If you can insert a fingernail into a scratch in glass, it's probably too deep to fix [source: Ultimate Handyman]. However, if the scratch isn't too deep, you can try minimizing or eliminating it from the glass as follows.
What you'll need:
- Cerium oxide (i.e., jeweler's rouge -- available in most jewelry or craft stores) or whitening toothpaste -- not gel
- Electric buffer with polishing pad (preferably lamb's wool)
- 2 cups (1/4 liter) warm water
- ½ ounce (14.8 cubic centimeters) ammonia
- Spray bottle
- Paper towel
- Dust mask
- Safety goggles
- Rubber gloves
Here's what to do:
- Lay the glass on a flat surface if you can.
- Apply a little bit of jeweler's rouge or toothpaste to the pad of your buffer.
- Put on the mask and goggles, and buff the scratch at low to medium speed with the electric buffer. You can also try buffing the scratch by hand with the polishing pad. Don't apply too much pressure.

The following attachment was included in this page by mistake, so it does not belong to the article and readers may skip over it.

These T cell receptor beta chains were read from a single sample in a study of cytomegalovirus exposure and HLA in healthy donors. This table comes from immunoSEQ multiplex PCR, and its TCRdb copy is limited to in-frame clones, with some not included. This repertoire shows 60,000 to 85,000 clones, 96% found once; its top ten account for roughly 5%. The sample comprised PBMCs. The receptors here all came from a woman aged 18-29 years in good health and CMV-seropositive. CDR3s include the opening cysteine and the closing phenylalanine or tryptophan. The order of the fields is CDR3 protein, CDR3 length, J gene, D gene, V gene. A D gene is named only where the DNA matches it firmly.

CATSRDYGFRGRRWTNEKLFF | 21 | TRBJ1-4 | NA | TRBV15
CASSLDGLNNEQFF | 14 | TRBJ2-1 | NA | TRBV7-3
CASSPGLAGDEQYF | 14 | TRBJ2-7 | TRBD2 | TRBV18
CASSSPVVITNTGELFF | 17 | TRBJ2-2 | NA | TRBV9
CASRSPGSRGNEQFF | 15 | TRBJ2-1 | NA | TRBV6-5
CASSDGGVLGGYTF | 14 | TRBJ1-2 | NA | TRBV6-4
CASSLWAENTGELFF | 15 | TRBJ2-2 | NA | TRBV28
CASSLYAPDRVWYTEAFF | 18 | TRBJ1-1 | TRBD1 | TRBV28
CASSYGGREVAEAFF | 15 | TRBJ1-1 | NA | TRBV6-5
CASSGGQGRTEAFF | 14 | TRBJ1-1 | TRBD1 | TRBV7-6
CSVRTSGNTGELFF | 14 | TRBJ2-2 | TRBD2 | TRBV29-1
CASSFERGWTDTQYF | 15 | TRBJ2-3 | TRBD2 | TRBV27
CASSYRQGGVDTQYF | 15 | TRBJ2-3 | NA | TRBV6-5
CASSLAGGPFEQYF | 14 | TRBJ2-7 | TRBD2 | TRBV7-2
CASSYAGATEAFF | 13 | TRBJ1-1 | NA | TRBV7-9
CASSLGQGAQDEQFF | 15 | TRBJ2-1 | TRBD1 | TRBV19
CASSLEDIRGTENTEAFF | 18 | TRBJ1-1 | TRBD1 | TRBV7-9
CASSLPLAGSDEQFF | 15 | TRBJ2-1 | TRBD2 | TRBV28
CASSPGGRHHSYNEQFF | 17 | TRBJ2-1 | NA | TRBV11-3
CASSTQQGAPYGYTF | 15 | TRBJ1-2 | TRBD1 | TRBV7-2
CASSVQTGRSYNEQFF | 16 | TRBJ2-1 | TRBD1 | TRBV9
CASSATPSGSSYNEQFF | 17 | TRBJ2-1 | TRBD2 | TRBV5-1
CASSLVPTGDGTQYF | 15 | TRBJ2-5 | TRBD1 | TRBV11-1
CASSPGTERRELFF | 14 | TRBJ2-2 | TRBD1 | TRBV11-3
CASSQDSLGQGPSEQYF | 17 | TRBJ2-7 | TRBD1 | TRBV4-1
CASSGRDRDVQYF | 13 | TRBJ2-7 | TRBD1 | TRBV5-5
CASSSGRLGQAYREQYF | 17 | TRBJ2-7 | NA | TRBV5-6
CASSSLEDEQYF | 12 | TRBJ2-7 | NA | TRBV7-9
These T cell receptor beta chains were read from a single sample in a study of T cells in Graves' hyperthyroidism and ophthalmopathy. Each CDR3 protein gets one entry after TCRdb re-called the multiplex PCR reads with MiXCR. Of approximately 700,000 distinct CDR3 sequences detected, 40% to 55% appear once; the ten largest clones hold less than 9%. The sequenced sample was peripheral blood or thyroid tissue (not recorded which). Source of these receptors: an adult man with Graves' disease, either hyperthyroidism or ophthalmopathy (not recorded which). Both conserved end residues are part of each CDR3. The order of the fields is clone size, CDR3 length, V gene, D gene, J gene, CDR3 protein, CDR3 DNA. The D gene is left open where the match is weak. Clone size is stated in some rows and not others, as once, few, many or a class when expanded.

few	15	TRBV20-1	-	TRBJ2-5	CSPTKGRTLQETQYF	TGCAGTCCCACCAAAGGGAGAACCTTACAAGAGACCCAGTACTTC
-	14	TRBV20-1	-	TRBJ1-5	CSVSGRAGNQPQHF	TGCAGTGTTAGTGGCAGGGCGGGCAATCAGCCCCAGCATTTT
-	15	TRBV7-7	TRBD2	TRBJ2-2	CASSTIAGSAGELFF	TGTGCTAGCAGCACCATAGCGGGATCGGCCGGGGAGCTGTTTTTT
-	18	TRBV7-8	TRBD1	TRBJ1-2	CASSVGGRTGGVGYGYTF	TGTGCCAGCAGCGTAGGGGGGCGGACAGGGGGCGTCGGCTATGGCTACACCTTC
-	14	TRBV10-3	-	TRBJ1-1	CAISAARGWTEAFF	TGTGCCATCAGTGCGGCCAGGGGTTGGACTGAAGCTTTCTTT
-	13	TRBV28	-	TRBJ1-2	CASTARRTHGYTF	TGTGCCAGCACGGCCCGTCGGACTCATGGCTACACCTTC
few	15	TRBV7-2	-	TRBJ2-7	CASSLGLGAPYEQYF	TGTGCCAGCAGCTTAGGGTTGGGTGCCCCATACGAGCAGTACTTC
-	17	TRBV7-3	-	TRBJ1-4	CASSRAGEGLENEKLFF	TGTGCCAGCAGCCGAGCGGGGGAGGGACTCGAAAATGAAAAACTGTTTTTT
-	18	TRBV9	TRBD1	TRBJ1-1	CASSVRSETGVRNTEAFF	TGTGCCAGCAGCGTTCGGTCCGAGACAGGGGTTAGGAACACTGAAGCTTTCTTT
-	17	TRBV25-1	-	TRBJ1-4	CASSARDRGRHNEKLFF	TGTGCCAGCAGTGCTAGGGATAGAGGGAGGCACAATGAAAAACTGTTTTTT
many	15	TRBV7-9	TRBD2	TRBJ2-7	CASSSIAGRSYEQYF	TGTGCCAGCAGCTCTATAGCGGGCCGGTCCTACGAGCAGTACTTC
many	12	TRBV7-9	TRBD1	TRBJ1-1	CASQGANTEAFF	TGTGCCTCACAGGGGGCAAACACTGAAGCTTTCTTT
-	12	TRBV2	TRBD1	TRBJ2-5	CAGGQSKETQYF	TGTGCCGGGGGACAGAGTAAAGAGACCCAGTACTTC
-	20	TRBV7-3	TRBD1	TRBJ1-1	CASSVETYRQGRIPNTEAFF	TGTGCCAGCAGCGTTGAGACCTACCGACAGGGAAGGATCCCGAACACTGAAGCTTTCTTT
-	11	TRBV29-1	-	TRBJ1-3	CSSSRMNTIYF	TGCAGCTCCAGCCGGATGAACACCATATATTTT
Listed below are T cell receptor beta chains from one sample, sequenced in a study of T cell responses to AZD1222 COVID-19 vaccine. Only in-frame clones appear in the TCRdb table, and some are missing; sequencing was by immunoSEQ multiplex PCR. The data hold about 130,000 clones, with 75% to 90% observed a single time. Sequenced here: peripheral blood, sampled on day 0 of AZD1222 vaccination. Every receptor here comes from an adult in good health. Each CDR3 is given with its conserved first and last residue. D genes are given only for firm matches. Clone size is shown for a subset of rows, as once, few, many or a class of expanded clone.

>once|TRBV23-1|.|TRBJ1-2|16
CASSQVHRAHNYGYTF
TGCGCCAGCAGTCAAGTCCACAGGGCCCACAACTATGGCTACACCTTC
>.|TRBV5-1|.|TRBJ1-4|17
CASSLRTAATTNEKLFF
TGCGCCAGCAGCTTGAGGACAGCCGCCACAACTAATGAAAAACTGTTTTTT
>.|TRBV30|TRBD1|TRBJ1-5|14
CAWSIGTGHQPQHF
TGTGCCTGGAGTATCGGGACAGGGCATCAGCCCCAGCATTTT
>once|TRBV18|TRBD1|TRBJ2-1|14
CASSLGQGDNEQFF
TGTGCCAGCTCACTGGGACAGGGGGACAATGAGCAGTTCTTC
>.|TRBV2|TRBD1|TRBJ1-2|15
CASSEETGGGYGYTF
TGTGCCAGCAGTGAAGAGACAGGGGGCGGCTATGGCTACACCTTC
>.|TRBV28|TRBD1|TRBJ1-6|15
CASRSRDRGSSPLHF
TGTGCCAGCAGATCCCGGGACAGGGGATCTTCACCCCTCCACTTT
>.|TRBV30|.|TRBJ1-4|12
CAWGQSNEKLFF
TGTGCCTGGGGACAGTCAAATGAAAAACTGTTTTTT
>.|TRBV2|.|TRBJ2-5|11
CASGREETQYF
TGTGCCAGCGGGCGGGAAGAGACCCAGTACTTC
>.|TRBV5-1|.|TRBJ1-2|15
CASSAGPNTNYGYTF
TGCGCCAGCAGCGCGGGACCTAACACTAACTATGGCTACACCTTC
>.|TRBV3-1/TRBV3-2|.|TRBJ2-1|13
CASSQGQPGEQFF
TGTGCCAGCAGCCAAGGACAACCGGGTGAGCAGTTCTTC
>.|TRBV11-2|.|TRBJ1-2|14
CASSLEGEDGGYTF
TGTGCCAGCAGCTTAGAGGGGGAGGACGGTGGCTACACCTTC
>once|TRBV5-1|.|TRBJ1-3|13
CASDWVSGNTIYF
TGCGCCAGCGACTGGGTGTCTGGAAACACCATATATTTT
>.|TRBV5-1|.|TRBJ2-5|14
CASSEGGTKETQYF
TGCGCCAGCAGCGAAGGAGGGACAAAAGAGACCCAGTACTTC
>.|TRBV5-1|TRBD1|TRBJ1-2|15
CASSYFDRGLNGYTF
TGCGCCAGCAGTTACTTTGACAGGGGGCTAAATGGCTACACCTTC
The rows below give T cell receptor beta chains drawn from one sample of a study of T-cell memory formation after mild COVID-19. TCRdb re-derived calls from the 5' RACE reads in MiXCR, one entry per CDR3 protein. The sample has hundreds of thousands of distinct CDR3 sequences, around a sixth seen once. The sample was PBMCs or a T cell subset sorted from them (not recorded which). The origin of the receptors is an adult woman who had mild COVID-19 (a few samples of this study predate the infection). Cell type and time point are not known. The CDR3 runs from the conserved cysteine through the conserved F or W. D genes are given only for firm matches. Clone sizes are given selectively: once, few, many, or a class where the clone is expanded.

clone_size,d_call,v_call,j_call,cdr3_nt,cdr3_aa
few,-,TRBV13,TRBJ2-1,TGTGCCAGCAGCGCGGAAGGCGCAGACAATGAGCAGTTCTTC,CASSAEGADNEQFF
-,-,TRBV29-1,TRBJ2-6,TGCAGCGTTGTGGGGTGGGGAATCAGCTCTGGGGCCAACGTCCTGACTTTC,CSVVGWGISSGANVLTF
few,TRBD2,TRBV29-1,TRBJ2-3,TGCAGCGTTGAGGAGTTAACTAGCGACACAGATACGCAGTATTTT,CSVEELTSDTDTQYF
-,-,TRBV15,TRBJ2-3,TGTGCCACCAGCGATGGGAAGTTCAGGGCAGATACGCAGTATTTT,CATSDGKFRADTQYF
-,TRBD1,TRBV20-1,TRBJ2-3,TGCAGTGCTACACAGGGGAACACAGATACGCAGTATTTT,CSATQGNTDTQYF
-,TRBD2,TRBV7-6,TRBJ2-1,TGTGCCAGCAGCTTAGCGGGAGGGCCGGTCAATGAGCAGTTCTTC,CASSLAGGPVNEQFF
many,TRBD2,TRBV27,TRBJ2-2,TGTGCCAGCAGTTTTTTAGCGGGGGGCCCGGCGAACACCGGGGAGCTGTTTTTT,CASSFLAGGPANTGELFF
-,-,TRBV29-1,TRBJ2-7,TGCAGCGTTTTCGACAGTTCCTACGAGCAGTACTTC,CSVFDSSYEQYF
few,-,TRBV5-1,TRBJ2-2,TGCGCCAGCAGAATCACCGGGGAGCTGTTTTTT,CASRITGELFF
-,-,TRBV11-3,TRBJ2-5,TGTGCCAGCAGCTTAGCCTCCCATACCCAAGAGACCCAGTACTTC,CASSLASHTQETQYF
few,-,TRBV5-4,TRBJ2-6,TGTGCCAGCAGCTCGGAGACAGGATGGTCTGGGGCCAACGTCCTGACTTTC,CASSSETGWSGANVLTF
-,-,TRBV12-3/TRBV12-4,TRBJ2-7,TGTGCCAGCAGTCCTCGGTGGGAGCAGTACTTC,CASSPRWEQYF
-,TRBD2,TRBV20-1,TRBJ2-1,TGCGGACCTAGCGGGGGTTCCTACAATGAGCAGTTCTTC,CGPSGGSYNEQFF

- While still wearing your protective gear, fill the spray bottle with 2 cups (of warm water and 1/2 ounce (14.8 cubic centimeters) of ammonia.
- Spray the area you buffed and wipe it clean with a paper towel.
Please note the following:
- You can repeat this process several times, but if it doesn't work, chances are you'll need a professional to remove the scratches. Some scratches simply can't be removed.
- You can easily distort or break glass while trying to remove a scratch. Therefore, it's best to lay the glass on a flat surface while you work on it. If this isn't possible, you may want to call a professional rather than risk distorting or breaking the glass.
- [source: How To Clean Stuff]
- You can leave a noticeably shiny patch when polishing a scratch. Therefore this method is best for small surfaces like a watch crystal.
- You might be tempted to use an abrasive paper, like sandpaper, to try to remove a scratch. However, this will leave an opaque patch that will look worse than the scratch.
- [source: Ultimate Handyman]